What’s The Matter With Kids Today?

I probably should be a bigger fan of the ANKLER’s mysterious Entertainment Strategy Guy than I am.  He’s the de facto research guru of the snarky, smarmy, elitist counter to everything Penske, and he regularly drops literally tons of data points to make his cases for what and why decisions are made by streaming services that continue to confound the creatives and executives that tend to make up the ANKLER’s subscriber base.   What we know from his flimsy biography is that he’s apparently held positions where he made strategic decisions at least a couple of prominent platforms and/or suppliers.

And if nothing else, he’s thorough.  He not only will source Nielsen, he’ll source Samba, the Netflix Top 10, Luminate, TV Time, and even qualitative-based data from everyone from IMdB to Google trends.  He’ll provide exhaustive, multi-color line graphs chock full of any data point one could want.  If a number exists on a show or a platform, it’s probably in an Excel file on his computer.   If the unions are really looking for a starting point to get their hands on information they can use to get their members better paid, they could do way worse than to start with ESG.

As someone who champions the use of data and who regularly reminds that in its current form Nielsen alone is hopelessly insufficient, I admire ESG’s attention to detail.  But when he starts to make assumptions based exclusively on it, he reveals the side of us that I find most unfortunate.  Numbers don’t lie, but they also don’t necessarily tell the entire story.

ESG dropped a newsletter earlier this week which offered the titillating headline WHO SHOULD GET OUT OF KIDS’ TV.  He began with this sobering take:

Kids competition can be brutal; lots of players are fighting for a much smaller piece of the overall viewership pie because there are fewer kids than there are adults in America. Yes, yes, children are our future (thanks Whitney!), but when you limit things to 2-to-5 year-olds or 6-to-11 year-olds, you find that they only make up about 11 to 12 percent of the total U.S. population. The proof is in the quality (production costs) of these shows. Because kids shows mainly appeal only to kids, studios right-size their budgets to those smaller audiences.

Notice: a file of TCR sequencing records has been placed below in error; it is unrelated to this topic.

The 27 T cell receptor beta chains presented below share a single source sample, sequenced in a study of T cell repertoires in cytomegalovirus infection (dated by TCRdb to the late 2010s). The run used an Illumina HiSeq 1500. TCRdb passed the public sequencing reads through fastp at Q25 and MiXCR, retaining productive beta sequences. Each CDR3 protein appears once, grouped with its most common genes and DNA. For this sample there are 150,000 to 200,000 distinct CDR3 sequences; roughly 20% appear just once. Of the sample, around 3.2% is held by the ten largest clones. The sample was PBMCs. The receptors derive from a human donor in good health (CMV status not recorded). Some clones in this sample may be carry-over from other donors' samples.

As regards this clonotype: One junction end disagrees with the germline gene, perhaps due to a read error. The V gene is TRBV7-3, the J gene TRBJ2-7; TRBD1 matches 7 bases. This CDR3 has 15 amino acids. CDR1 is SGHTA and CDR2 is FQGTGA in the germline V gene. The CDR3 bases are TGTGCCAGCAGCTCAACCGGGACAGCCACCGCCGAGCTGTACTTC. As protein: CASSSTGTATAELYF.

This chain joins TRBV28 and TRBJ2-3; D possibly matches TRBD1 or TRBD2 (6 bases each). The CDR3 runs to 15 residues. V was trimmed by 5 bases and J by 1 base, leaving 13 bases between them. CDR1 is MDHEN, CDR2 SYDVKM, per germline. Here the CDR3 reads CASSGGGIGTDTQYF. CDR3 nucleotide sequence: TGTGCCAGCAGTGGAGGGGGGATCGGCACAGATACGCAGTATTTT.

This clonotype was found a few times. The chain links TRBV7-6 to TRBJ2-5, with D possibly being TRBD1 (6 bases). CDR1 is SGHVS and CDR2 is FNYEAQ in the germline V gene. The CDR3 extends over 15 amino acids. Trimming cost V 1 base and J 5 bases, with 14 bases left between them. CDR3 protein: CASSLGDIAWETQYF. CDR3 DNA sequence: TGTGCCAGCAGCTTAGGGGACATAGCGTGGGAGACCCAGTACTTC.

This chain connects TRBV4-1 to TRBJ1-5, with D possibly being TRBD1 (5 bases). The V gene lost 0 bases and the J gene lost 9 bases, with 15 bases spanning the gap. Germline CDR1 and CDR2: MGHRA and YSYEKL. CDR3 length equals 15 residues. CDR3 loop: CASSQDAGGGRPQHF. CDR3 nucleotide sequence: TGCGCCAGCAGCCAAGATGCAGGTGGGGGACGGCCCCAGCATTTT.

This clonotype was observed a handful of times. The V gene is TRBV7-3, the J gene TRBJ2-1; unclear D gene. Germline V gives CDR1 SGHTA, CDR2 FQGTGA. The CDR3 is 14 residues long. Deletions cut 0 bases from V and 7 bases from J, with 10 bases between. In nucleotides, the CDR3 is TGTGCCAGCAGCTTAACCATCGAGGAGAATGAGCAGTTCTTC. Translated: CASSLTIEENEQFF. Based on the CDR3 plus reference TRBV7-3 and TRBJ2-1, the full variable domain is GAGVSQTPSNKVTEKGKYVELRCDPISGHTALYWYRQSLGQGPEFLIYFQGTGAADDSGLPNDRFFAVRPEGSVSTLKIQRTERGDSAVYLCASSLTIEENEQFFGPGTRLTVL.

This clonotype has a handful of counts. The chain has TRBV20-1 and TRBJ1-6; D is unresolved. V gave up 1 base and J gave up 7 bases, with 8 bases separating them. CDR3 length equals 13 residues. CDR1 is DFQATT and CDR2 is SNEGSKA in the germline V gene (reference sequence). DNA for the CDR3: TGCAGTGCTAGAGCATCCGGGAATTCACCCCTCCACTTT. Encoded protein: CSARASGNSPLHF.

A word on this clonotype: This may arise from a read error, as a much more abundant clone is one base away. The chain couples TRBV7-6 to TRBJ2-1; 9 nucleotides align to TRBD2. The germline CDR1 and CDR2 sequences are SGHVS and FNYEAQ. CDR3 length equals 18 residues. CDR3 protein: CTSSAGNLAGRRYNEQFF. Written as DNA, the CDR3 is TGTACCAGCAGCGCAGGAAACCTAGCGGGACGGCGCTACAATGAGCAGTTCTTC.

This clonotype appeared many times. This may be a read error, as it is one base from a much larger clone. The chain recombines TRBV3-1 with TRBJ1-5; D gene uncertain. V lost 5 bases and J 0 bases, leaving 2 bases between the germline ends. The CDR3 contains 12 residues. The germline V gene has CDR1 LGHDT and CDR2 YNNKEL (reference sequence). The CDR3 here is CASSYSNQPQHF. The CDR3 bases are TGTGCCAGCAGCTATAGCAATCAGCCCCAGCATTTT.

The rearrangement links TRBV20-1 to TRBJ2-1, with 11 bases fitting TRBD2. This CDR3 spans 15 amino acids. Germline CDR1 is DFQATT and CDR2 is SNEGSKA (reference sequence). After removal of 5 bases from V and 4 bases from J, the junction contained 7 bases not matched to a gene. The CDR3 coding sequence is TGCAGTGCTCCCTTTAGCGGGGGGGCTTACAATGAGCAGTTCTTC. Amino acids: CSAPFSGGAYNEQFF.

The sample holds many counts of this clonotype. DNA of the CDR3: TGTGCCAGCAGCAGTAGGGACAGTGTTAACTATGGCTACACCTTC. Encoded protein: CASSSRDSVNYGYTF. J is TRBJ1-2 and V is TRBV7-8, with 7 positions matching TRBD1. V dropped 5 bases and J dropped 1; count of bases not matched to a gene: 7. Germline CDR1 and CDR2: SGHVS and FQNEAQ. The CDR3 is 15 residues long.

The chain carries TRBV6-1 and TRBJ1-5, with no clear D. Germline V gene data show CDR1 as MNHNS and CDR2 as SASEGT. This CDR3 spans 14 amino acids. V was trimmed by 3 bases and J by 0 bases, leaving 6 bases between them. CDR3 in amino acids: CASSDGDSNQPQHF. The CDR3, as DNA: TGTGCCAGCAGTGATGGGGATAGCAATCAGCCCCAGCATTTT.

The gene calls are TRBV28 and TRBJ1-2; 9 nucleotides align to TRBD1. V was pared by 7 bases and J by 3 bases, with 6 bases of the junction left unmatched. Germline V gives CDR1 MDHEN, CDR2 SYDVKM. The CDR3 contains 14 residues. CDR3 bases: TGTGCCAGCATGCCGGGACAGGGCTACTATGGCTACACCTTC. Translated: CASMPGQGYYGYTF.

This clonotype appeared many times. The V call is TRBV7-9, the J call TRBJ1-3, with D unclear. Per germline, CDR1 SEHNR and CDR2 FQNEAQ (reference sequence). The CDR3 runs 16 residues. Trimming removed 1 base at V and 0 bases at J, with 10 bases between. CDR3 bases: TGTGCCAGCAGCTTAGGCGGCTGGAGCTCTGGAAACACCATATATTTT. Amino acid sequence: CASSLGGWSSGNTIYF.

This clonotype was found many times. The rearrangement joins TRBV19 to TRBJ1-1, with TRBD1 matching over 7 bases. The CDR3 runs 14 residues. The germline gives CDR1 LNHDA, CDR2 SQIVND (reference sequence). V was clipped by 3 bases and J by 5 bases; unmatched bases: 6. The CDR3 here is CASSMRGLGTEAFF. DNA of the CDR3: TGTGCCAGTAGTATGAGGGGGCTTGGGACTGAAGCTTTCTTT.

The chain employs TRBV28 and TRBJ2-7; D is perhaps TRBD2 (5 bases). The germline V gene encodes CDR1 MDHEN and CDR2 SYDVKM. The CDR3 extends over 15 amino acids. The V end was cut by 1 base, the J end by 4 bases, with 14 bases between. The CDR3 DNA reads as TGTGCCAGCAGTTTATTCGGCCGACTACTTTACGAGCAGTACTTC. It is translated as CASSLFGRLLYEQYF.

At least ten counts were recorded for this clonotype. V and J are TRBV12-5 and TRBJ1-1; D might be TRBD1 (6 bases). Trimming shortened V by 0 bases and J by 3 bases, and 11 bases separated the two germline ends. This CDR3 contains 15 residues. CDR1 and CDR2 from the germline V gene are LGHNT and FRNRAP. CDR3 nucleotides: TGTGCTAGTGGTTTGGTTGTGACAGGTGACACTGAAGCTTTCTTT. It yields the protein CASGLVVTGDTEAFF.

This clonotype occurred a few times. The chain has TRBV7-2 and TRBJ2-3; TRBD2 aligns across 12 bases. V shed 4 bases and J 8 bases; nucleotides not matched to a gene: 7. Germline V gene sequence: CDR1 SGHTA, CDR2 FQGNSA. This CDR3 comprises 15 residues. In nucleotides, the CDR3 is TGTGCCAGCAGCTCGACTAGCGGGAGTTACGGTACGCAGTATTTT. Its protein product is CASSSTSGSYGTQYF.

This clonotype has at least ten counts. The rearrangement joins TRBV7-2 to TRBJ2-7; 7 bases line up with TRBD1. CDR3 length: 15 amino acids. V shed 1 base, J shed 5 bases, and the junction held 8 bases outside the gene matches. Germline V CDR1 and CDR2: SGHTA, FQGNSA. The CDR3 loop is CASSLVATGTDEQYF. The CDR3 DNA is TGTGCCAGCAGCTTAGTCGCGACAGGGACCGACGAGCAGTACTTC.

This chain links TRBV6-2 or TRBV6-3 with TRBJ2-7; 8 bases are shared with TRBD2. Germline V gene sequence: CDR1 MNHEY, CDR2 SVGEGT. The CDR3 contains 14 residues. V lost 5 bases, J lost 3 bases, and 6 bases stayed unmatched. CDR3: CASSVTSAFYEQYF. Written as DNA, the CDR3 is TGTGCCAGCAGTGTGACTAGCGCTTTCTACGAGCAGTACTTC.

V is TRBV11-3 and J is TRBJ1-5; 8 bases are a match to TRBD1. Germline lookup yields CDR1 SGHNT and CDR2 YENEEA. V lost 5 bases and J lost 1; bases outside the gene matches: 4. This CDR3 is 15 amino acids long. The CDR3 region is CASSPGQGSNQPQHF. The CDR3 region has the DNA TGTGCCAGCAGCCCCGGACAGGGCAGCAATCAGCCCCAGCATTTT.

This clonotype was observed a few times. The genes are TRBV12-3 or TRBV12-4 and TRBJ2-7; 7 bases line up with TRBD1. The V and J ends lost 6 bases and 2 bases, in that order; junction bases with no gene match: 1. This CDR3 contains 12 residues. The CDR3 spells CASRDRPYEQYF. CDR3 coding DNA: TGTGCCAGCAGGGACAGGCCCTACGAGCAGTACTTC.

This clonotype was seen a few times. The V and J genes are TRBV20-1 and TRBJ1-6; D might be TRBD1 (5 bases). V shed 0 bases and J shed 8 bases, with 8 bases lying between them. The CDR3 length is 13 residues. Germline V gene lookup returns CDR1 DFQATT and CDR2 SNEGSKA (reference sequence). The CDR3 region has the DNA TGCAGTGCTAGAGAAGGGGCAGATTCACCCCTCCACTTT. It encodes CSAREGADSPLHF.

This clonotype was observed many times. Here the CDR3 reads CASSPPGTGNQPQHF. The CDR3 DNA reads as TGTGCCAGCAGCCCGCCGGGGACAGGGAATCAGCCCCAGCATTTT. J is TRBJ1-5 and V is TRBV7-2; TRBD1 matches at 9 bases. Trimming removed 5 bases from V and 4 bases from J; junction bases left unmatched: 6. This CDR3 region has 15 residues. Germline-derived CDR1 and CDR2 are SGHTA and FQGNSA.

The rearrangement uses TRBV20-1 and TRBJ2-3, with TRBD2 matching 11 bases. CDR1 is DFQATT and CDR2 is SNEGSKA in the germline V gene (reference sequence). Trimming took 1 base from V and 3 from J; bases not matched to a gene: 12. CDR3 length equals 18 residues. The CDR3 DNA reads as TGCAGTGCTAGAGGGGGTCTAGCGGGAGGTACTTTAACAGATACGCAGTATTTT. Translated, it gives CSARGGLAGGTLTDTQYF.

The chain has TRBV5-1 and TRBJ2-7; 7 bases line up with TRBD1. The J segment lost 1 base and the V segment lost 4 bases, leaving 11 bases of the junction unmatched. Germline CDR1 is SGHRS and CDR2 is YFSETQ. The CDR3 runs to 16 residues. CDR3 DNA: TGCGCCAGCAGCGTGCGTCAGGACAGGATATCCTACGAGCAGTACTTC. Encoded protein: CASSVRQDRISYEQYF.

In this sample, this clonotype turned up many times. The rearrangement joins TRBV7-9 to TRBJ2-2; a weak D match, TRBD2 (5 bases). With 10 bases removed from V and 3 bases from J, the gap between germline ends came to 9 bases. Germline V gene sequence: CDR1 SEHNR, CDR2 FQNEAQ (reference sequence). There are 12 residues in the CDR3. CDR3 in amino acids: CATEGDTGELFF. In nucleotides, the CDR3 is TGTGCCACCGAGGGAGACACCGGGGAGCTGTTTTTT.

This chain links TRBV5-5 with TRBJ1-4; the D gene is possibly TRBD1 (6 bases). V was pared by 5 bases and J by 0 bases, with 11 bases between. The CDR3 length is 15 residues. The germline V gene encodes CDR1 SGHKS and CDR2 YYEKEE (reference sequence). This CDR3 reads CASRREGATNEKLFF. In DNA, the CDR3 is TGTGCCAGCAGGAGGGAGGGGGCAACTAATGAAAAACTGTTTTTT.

By my count, Disney, Netflix, Paramount Global, Warner Bros Discovery, NBCUniversal, PBS, YouTube and Apple TV+ all vie for children’s attention in just the video space.  That’s too many competitors for too small a space.

Says you.

I was once part of another company that vied for kids’ eyeballs, unfortunately at a less successful time in its history that it had once had.  I suspect ESG may not be old enough to remember FOX Kids Network from any other perspective but as a viewer.  It was a 90s thing to be sure, and by the time I got involved it had become an extension of the empire of Haim Saban, and was being forced to do battle with the company that fueled a great deal of its early success, Warner Brothers . The connection between the two was a visionary named Jamie Kellner, who was the first president of FOX Broadcasting and was then recruited to start what was then known as The WB.  Jamie came from a sales background and the tenacity of a competitive boat racer.  Do everything you can to win, and make sure you start the race strong.   Jamie knew a lot about the “nudge” effect that kids had on parents and how much their vote impacted decision makers.  If the kids wanted to watch something that was off their parents’ radar, mom and dad would inevitably kowtow to their young ‘uns’ wishes.  It created the demand for the stations that would ultimately rise from obscurity or even nonexistence to become the backbone of those networks.

The ratings and relative popularity of kids’ shows was something that forever would fascinate and frustrate Saban.  When a large group of us would sit down on a Thursday afternoon with handmade sushi and fresh biscottis to parse weekly ratings of boys 6-11, we’d see fluctuations of 20-30 share points on some shows every other week.  At the ratings levels some were achieving and the small size of their Nielsen universes, these swings were sometimes the result of the behavior of two or three sample households.  When Saban would implore in his Jackie Mason-like way “What the f–k happened?”, I’d truthfully answer “Probably detention”.  A couple of misbehaving kids could really foul up our strategy meetings.